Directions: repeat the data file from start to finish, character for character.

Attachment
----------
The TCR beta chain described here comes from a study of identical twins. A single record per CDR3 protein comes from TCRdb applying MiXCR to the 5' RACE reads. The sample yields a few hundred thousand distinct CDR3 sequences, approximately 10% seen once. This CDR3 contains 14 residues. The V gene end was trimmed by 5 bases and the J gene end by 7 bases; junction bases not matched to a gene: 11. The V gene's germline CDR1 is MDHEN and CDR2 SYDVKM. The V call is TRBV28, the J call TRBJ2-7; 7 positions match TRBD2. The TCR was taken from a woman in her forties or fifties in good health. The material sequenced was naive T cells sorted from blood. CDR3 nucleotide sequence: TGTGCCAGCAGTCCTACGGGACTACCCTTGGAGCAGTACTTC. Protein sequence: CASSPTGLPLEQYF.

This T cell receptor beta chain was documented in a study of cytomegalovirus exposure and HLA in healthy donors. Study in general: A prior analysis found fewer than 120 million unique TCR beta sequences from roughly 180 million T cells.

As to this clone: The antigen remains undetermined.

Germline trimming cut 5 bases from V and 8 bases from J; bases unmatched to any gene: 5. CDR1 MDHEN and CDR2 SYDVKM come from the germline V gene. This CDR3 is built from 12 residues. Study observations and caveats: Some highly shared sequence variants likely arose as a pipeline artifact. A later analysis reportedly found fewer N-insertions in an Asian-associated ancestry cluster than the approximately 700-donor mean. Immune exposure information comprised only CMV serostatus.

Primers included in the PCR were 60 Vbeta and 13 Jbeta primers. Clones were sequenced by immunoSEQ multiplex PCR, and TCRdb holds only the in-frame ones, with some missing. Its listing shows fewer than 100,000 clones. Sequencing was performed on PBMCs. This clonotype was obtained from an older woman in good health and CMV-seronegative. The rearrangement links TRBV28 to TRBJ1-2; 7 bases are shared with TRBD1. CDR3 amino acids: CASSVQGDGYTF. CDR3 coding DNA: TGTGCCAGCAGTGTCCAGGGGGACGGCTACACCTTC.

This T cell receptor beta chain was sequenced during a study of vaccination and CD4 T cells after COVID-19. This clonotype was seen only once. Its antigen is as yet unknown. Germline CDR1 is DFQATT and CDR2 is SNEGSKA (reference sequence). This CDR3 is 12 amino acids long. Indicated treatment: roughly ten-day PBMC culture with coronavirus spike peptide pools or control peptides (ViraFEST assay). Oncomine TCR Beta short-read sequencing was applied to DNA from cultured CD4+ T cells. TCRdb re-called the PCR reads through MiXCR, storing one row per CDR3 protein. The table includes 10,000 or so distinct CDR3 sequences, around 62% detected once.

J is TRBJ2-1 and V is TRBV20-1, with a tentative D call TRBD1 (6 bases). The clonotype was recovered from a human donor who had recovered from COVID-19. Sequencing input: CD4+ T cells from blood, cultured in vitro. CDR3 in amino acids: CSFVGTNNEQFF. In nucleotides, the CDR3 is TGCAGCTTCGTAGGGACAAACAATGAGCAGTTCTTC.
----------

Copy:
The TCR beta chain described here comes from a study of identical twins. A single record per CDR3 protein comes from TCRdb applying MiXCR to the 5' RACE reads. The sample yields a few hundred thousand distinct CDR3 sequences, approximately 10% seen once. This CDR3 contains 14 residues. The V gene end was trimmed by 5 bases and the J gene end by 7 bases; junction bases not matched to a gene: 11. The V gene's germline CDR1 is MDHEN and CDR2 SYDVKM. The V call is TRBV28, the J call TRBJ2-7; 7 positions match TRBD2. The TCR was taken from a woman in her forties or fifties in good health. The material sequenced was naive T cells sorted from blood. CDR3 nucleotide sequence: TGTGCCAGCAGTCCTACGGGACTACCCTTGGAGCAGTACTTC. Protein sequence: CASSPTGLPLEQYF.

This T cell receptor beta chain was documented in a study of cytomegalovirus exposure and HLA in healthy donors. Study in general: A prior analysis found fewer than 120 million unique TCR beta sequences from roughly 180 million T cells.

As to this clone: The antigen remains undetermined.

Germline trimming cut 5 bases from V and 8 bases from J; bases unmatched to any gene: 5. CDR1 MDHEN and CDR2 SYDVKM come from the germline V gene. This CDR3 is built from 12 residues. Study observations and caveats: Some highly shared sequence variants likely arose as a pipeline artifact. A later analysis reportedly found fewer N-insertions in an Asian-associated ancestry cluster than the approximately 700-donor mean. Immune exposure information comprised only CMV serostatus.

Primers included in the PCR were 60 Vbeta and 13 Jbeta primers. Clones were sequenced by immunoSEQ multiplex PCR, and TCRdb holds only the in-frame ones, with some missing. Its listing shows fewer than 100,000 clones. Sequencing was performed on PBMCs. This clonotype was obtained from an older woman in good health and CMV-seronegative. The rearrangement links TRBV28 to TRBJ1-2; 7 bases are shared with TRBD1. CDR3 amino acids: CASSVQGDGYTF. CDR3 coding DNA: TGTGCCAGCAGTGTCCAGGGGGACGGCTACACCTTC.

This T cell receptor beta chain was sequenced during a study of vaccination and CD4 T cells after COVID-19. This clonotype was seen only once. Its antigen is as yet unknown. Germline CDR1 is DFQATT and CDR2 is SNEGSKA (reference sequence). This CDR3 is 12 amino acids long. Indicated treatment: roughly ten-day PBMC culture with coronavirus spike peptide pools or control peptides (ViraFEST assay). Oncomine TCR Beta short-read sequencing was applied to DNA from cultured CD4+ T cells. TCRdb re-called the PCR reads through MiXCR, storing one row per CDR3 protein. The table includes 10,000 or so distinct CDR3 sequences, around 62% detected once.

J is TRBJ2-1 and V is TRBV20-1, with a tentative D call TRBD1 (6 bases). The clonotype was recovered from a human donor who had recovered from COVID-19. Sequencing input: CD4+ T cells from blood, cultured in vitro. CDR3 in amino acids: CSFVGTNNEQFF. In nucleotides, the CDR3 is TGCAGCTTCGTAGGGACAAACAATGAGCAGTTCTTC.